This article argues that an indigenous approach to communication research allows us to re-think academic approaches of engaging in and evaluating participatory communication research. It takes as its case study the Komuniti Tok Piksa project undertaken in the Highlands of Papua New Guinea. The project explores ways in which visual methods when paired with a community action approach embedded within an indigenous framework can be used to facilitate social change through meaningful participation. It involves communities to narrate their experiences in regard to HIV and AIDS and assists them in designing and recording their own messages. Local researchers are trained in using visual tools to facilitate this engagement with the communities.

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  • The community-conservation conundrum : is citizen science the answer?

    Galbraith, Mel; Bollard-Breen, B.; Towns, D. R. (2017-05-10T05:39:32Z)

    Journal article
    Unitec

    Public participation theory assumes that empowering communities leads to enduring support for new initiatives. The New Zealand Biodiversity Strategy, approved in 2000, embraces this assumption and includes goals for community involvement in resolving threats to native flora and fauna. Over the last 20 years, community-based ecological restoration groups have proliferated, with between 600 and 4000 identified. Many of these groups control invasive mammals, and often include protection of native species and species reintroductions as goals. Such activities involve the groups in “wicked” problems with uncertain biological and social outcomes, plus technical challenges for implementing and measuring results. The solution might be to develop a citizen science approach, although this requires institutional support. We conducted a web-based audit of 50 community groups participating in ecological restoration projects in northern New Zealand. We found great variation in the quality of information provided by the groups, with none identifying strategic milestones and progress towards them. We concluded that, at best, many group members are accidental scientists rather than citizen scientists. Furthermore, the way community efforts are reflected in biodiversity responses is often unclear. The situation may be improved with a new approach to data gathering, training, and analyses.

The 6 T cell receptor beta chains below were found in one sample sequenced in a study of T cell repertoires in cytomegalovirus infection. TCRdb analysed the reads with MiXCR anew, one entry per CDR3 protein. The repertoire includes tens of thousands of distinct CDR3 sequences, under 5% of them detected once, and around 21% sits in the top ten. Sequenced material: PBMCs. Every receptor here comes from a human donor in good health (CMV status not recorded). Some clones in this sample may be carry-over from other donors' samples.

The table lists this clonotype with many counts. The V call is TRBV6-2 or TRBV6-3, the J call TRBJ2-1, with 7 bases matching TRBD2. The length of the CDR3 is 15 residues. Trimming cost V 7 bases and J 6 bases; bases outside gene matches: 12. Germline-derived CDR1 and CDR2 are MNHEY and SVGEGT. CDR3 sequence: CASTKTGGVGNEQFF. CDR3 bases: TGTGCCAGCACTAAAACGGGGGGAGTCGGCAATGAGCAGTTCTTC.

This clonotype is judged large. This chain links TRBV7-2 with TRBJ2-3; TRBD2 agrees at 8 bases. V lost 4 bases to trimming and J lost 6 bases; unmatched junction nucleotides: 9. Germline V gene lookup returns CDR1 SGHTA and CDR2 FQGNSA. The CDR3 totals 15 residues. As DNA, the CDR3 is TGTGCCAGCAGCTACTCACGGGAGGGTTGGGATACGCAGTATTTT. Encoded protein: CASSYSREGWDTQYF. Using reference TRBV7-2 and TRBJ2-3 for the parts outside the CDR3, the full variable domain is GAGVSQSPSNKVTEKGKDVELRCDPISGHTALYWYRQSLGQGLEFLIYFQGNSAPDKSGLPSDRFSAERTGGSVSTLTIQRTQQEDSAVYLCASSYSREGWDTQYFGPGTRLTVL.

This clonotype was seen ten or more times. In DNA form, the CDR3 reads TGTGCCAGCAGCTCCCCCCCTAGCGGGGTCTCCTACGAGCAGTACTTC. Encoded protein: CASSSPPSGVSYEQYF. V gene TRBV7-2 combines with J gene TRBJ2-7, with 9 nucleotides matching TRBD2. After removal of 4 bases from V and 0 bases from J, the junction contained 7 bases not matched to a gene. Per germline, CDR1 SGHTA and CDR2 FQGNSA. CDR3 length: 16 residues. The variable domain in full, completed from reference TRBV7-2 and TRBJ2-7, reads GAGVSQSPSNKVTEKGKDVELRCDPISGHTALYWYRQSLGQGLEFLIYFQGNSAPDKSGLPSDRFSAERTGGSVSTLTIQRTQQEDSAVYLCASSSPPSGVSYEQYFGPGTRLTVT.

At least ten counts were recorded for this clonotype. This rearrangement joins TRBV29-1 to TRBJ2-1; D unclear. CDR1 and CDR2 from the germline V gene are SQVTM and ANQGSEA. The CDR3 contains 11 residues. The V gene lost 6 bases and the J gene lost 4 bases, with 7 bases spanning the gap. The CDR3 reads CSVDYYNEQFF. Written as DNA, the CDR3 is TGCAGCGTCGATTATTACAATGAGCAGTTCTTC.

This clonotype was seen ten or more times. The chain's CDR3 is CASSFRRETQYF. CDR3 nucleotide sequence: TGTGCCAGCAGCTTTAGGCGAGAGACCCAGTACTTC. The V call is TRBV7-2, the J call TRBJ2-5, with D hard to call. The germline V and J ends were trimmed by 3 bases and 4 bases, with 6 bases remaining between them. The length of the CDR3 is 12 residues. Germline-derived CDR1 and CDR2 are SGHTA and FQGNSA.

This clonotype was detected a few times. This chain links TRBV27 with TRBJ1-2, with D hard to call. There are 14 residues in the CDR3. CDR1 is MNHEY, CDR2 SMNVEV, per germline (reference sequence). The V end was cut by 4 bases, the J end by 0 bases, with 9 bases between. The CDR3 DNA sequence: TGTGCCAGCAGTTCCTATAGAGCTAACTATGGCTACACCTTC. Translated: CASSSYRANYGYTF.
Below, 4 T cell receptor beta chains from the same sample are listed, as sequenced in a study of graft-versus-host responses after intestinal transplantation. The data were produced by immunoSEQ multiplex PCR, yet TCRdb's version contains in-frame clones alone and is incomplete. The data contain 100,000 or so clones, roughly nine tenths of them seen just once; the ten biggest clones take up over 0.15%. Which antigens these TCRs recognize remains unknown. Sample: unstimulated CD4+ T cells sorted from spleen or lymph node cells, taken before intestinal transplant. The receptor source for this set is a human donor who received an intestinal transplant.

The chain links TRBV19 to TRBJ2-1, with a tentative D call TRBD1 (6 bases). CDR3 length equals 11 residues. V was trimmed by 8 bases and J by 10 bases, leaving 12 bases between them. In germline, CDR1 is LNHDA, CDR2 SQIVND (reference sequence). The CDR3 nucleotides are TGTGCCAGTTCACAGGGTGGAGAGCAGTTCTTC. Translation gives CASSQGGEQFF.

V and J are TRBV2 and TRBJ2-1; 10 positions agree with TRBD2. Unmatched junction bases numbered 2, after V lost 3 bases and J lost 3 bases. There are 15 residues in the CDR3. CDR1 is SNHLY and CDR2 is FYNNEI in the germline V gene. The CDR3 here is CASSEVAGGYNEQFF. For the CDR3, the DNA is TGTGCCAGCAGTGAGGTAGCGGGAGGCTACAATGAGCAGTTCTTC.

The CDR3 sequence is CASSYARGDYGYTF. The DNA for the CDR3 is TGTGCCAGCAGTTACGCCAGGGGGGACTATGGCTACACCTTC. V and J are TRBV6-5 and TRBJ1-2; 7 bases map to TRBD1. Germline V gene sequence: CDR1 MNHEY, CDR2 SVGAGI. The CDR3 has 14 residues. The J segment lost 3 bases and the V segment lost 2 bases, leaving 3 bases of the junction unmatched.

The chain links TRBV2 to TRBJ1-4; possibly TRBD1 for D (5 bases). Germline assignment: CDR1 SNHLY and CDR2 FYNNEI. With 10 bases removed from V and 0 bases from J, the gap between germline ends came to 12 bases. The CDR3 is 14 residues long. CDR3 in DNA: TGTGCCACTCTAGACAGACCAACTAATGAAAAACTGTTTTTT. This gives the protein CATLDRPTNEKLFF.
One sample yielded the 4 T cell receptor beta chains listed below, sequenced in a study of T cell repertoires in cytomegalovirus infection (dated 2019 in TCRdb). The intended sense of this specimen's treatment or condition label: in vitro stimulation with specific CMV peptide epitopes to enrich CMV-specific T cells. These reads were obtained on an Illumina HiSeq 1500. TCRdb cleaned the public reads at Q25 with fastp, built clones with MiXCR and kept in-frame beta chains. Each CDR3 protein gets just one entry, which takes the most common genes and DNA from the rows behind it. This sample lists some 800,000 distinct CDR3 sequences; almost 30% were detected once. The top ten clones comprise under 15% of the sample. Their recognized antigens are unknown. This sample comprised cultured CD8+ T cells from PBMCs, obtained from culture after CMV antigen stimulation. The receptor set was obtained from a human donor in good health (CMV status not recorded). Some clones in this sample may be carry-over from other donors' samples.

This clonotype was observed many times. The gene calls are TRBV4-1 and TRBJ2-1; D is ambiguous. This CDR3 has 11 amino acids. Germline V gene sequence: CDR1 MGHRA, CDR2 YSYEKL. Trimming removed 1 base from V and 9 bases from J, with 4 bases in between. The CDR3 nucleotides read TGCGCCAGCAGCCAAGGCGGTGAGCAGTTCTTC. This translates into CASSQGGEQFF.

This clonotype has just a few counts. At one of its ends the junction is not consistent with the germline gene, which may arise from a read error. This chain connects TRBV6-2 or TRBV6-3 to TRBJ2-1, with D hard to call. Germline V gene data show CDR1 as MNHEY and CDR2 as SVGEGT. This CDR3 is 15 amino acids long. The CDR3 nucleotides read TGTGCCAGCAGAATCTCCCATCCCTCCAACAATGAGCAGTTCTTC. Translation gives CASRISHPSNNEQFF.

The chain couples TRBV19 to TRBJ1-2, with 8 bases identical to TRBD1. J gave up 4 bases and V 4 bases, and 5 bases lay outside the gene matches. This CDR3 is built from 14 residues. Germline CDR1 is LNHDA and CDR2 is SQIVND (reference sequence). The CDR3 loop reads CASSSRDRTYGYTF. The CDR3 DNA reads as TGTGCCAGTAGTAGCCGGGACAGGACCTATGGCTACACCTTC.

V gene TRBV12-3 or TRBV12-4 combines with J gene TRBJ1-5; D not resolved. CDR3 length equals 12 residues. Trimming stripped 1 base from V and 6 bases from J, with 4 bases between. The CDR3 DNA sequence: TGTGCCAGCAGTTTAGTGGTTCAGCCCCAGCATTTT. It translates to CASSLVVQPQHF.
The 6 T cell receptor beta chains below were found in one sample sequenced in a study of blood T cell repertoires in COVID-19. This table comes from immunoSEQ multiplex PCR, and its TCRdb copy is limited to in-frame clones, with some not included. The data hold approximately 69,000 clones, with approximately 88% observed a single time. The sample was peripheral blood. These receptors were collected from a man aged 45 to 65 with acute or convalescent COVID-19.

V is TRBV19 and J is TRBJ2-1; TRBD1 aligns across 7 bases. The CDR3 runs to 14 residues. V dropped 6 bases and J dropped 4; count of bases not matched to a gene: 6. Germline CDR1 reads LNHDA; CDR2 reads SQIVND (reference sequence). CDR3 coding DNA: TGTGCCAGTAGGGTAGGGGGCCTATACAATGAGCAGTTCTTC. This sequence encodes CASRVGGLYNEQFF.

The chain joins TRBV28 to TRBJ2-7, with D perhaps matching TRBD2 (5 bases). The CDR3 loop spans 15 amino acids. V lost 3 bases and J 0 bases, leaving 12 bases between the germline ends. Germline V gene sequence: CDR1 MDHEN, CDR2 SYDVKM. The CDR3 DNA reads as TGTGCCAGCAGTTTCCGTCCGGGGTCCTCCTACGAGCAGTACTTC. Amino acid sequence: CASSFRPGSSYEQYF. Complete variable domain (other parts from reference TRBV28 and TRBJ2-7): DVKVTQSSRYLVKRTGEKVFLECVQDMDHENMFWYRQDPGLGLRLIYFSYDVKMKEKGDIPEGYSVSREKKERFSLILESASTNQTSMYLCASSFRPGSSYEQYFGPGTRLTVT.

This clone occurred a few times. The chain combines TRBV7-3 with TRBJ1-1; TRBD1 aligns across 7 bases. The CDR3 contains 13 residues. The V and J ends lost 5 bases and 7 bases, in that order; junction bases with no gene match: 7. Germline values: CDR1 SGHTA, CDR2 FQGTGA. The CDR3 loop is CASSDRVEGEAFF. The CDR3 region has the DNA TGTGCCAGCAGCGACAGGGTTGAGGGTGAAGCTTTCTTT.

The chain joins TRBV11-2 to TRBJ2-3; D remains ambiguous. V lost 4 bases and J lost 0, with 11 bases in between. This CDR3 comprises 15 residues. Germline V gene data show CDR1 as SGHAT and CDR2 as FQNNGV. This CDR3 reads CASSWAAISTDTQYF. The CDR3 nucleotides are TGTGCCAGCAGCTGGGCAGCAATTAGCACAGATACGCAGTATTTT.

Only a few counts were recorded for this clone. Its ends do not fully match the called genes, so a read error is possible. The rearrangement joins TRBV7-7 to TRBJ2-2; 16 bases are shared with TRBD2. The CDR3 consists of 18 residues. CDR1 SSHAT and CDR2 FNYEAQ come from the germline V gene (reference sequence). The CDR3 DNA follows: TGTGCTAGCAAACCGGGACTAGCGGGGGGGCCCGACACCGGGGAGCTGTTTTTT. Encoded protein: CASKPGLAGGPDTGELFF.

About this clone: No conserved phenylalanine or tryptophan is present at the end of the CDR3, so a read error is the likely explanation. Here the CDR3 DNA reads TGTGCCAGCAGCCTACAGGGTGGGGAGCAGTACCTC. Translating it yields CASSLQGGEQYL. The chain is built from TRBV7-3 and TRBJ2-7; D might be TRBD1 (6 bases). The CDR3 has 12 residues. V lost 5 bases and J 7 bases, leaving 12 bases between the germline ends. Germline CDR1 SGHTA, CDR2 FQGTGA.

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  • University of Otago Open Access Publishing Survey Results (including Maori ethnicity results)

    White, Richard; Remy, Melanie (2017-05-24)

    Report
    University of Otago

    Abstract: Researchers at the University of Otago are ambivalent about Open Access: in principle they strongly support open access to research literature but their behaviours are driven by the practicalities of cost and publication venue. This document reports the results of a survey carried out in 2015 of University of Otago researchers as to their attitudes towards and behaviours in relation to open access publishing. This version of the report includes a sub-analysis of respondents who selected Maori ethnicity. The original version of the report without this sub-analysis is available via OUR Archive at http://hdl.handle.net/10523/6947 The project page for more information, such as the questions used and the anonymised raw data, is available at https://figshare.com/projects/University_of_Otago_Open_Access_Publishing_Survey_2015-16/17216

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  • Are Ultrasound Features at the First Metatarsophalangeal Joint Associated With Clinically-assessed Pain and Function? A Study of People With Gout, Asymptomatic Hyperuricaemia and Normouricaemia

    Stewart, S; Dalbeth, N; Vandal, AV; Allen, B; Miranda, R; Rome, K

    Journal article
    Auckland University of Technology

    Background: The first metatatarsophalangeal joint (1st MTP joint) is a common location for sonographic evidence of urate deposition in people with gout and asymptomatic hyperuricaemia. However, it is unclear whether these are related to clinically-assessed pain and function. This study aimed to determine the association between ultrasound features and clinical characteristics of the 1st MTP joint in people with gout, asymptomatic hyperuricaemia and age- and sex-matched normouricaemic individuals. Methods: Twenty-three people with gout, 29 with asymptomatic hyperuricaemia and 34 with normouricaemia participated in a cross-sectional study. No participant had clinical evidence of acute inflammatory arthritis at the time of assessment. Four sonographic features at the 1st MTP joint were analysed: double contour sign, tophus, bone erosion and synovitis. Clinical characteristics included in the analysis were 1st MTP joint pain, overall foot pain and disability, 1st MTP joint temperature, 1st MTP joint range of motion and gait velocity. Statistical analyses adjusted for the diagnostic group of the participant. Results: After accounting for the diagnostic group, double contour sign was associated with higher foot pain and disability scores (P < 0.001). Ultrasound tophus was associated with higher foot pain and disability scores (P < 0.001), increased temperature (P = 0.005), and reduced walking velocity (P = 0.001). No associations were observed between ultrasound synovitis or erosion and the clinical characteristics. Conclusions: Ultrasound features of urate crystal deposition, rather than soft tissue inflammation or bone erosion, are associated with clinical measures of foot-related functional impairment and disability even in the absence of clinical evidence of current acute inflammatory arthritis. This association persisted regardless of the diagnosis of the participant as having gout or asymptomatic hyperuricaemia.